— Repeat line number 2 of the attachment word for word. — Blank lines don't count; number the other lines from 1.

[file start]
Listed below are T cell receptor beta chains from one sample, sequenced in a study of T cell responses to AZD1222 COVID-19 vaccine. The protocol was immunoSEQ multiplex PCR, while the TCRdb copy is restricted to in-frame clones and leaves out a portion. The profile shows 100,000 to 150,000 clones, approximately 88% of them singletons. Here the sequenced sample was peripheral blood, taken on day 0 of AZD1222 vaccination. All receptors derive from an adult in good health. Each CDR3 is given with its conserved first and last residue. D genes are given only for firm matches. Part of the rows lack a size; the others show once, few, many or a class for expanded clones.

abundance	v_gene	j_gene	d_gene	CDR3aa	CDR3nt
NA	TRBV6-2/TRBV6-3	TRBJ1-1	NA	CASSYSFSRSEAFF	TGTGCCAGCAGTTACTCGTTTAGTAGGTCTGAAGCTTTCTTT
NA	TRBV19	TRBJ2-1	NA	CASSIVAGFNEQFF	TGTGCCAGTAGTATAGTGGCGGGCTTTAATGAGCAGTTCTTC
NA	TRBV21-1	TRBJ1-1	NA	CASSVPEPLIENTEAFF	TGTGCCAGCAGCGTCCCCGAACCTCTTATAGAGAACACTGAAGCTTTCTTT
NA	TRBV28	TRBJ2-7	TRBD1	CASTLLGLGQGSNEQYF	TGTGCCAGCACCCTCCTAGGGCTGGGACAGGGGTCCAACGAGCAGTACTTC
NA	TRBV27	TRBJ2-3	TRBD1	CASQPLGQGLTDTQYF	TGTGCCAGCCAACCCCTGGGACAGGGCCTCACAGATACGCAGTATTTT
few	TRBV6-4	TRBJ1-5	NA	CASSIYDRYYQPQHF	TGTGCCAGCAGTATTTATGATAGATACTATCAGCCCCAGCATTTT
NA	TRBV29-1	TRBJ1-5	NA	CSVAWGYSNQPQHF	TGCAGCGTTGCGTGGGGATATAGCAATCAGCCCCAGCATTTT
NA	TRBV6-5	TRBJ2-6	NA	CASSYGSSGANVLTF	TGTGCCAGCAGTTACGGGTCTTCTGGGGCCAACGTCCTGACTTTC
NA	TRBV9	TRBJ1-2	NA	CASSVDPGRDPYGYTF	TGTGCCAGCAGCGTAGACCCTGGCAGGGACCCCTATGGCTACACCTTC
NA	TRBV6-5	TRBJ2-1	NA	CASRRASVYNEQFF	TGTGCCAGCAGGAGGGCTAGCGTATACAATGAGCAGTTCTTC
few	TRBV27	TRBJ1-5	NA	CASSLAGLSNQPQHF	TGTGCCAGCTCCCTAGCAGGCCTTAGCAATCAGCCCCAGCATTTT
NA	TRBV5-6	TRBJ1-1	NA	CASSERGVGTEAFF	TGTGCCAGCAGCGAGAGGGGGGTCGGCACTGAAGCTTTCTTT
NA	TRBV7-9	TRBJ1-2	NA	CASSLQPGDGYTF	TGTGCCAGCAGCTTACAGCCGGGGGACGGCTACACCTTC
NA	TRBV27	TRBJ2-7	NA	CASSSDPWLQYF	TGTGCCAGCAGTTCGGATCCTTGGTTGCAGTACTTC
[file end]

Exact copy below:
abundance	v_gene	j_gene	d_gene	CDR3aa	CDR3nt